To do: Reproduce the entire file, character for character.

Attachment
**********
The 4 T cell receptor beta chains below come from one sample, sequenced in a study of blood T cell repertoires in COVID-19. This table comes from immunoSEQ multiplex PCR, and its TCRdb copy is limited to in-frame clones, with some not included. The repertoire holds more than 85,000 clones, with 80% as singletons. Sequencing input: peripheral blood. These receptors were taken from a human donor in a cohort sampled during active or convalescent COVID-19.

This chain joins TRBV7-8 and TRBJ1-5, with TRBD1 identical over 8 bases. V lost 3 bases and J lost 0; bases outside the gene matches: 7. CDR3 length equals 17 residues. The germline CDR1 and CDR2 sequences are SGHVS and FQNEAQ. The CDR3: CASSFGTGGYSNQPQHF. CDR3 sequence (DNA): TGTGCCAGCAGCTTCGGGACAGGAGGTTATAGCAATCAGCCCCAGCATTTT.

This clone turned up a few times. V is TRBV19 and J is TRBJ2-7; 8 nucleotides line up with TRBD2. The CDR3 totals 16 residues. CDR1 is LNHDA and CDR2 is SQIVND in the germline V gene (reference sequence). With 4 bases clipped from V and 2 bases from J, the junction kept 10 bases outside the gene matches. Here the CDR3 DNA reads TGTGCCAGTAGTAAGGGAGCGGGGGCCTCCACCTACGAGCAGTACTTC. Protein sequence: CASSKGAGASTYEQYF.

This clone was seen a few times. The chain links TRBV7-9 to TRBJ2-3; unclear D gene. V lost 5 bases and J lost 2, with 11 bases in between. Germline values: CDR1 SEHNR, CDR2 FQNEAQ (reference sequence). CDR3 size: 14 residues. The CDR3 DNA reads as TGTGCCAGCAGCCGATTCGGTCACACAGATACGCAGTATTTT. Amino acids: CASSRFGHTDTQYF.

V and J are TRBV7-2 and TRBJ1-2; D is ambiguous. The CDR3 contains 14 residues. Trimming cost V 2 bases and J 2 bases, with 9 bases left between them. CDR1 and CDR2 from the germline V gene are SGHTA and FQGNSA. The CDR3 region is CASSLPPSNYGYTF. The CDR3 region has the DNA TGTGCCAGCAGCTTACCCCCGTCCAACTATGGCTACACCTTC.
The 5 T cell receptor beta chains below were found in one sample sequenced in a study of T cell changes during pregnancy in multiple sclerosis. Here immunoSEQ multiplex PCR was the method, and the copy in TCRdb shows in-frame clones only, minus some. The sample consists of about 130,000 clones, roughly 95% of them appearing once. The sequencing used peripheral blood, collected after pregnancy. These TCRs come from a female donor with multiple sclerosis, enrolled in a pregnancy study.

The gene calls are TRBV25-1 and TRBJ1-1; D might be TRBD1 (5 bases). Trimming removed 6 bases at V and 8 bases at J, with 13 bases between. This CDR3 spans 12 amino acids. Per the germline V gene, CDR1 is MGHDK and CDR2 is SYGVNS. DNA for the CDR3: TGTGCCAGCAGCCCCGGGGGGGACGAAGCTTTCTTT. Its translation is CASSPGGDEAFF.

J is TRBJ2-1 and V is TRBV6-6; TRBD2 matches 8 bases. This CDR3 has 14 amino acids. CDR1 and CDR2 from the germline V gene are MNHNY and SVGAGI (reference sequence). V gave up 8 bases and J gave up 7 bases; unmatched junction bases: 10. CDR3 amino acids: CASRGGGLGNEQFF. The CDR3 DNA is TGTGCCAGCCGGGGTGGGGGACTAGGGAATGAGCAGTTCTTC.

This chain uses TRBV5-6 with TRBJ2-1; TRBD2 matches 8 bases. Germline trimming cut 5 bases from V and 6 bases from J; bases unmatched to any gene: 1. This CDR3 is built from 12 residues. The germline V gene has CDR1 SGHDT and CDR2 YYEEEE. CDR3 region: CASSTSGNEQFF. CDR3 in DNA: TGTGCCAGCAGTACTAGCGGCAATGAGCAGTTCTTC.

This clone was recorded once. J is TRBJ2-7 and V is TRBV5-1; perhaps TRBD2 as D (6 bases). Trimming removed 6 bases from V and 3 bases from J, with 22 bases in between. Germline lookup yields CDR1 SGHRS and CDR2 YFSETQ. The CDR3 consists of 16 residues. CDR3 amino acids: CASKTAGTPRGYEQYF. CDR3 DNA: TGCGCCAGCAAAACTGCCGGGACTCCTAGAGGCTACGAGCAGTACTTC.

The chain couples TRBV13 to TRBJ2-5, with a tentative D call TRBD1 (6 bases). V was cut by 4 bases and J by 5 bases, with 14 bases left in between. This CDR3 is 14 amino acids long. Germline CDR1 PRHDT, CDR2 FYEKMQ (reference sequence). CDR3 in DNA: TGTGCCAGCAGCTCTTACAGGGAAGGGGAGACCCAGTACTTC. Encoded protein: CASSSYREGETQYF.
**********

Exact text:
The 4 T cell receptor beta chains below come from one sample, sequenced in a study of blood T cell repertoires in COVID-19. This table comes from immunoSEQ multiplex PCR, and its TCRdb copy is limited to in-frame clones, with some not included. The repertoire holds more than 85,000 clones, with 80% as singletons. Sequencing input: peripheral blood. These receptors were taken from a human donor in a cohort sampled during active or convalescent COVID-19.

This chain joins TRBV7-8 and TRBJ1-5, with TRBD1 identical over 8 bases. V lost 3 bases and J lost 0; bases outside the gene matches: 7. CDR3 length equals 17 residues. The germline CDR1 and CDR2 sequences are SGHVS and FQNEAQ. The CDR3: CASSFGTGGYSNQPQHF. CDR3 sequence (DNA): TGTGCCAGCAGCTTCGGGACAGGAGGTTATAGCAATCAGCCCCAGCATTTT.

This clone turned up a few times. V is TRBV19 and J is TRBJ2-7; 8 nucleotides line up with TRBD2. The CDR3 totals 16 residues. CDR1 is LNHDA and CDR2 is SQIVND in the germline V gene (reference sequence). With 4 bases clipped from V and 2 bases from J, the junction kept 10 bases outside the gene matches. Here the CDR3 DNA reads TGTGCCAGTAGTAAGGGAGCGGGGGCCTCCACCTACGAGCAGTACTTC. Protein sequence: CASSKGAGASTYEQYF.

This clone was seen a few times. The chain links TRBV7-9 to TRBJ2-3; unclear D gene. V lost 5 bases and J lost 2, with 11 bases in between. Germline values: CDR1 SEHNR, CDR2 FQNEAQ (reference sequence). CDR3 size: 14 residues. The CDR3 DNA reads as TGTGCCAGCAGCCGATTCGGTCACACAGATACGCAGTATTTT. Amino acids: CASSRFGHTDTQYF.

V and J are TRBV7-2 and TRBJ1-2; D is ambiguous. The CDR3 contains 14 residues. Trimming cost V 2 bases and J 2 bases, with 9 bases left between them. CDR1 and CDR2 from the germline V gene are SGHTA and FQGNSA. The CDR3 region is CASSLPPSNYGYTF. The CDR3 region has the DNA TGTGCCAGCAGCTTACCCCCGTCCAACTATGGCTACACCTTC.
The 5 T cell receptor beta chains below were found in one sample sequenced in a study of T cell changes during pregnancy in multiple sclerosis. Here immunoSEQ multiplex PCR was the method, and the copy in TCRdb shows in-frame clones only, minus some. The sample consists of about 130,000 clones, roughly 95% of them appearing once. The sequencing used peripheral blood, collected after pregnancy. These TCRs come from a female donor with multiple sclerosis, enrolled in a pregnancy study.

The gene calls are TRBV25-1 and TRBJ1-1; D might be TRBD1 (5 bases). Trimming removed 6 bases at V and 8 bases at J, with 13 bases between. This CDR3 spans 12 amino acids. Per the germline V gene, CDR1 is MGHDK and CDR2 is SYGVNS. DNA for the CDR3: TGTGCCAGCAGCCCCGGGGGGGACGAAGCTTTCTTT. Its translation is CASSPGGDEAFF.

J is TRBJ2-1 and V is TRBV6-6; TRBD2 matches 8 bases. This CDR3 has 14 amino acids. CDR1 and CDR2 from the germline V gene are MNHNY and SVGAGI (reference sequence). V gave up 8 bases and J gave up 7 bases; unmatched junction bases: 10. CDR3 amino acids: CASRGGGLGNEQFF. The CDR3 DNA is TGTGCCAGCCGGGGTGGGGGACTAGGGAATGAGCAGTTCTTC.

This chain uses TRBV5-6 with TRBJ2-1; TRBD2 matches 8 bases. Germline trimming cut 5 bases from V and 6 bases from J; bases unmatched to any gene: 1. This CDR3 is built from 12 residues. The germline V gene has CDR1 SGHDT and CDR2 YYEEEE. CDR3 region: CASSTSGNEQFF. CDR3 in DNA: TGTGCCAGCAGTACTAGCGGCAATGAGCAGTTCTTC.

This clone was recorded once. J is TRBJ2-7 and V is TRBV5-1; perhaps TRBD2 as D (6 bases). Trimming removed 6 bases from V and 3 bases from J, with 22 bases in between. Germline lookup yields CDR1 SGHRS and CDR2 YFSETQ. The CDR3 consists of 16 residues. CDR3 amino acids: CASKTAGTPRGYEQYF. CDR3 DNA: TGCGCCAGCAAAACTGCCGGGACTCCTAGAGGCTACGAGCAGTACTTC.

The chain couples TRBV13 to TRBJ2-5, with a tentative D call TRBD1 (6 bases). V was cut by 4 bases and J by 5 bases, with 14 bases left in between. This CDR3 is 14 amino acids long. Germline CDR1 PRHDT, CDR2 FYEKMQ (reference sequence). CDR3 in DNA: TGTGCCAGCAGCTCTTACAGGGAAGGGGAGACCCAGTACTTC. Encoded protein: CASSSYREGETQYF.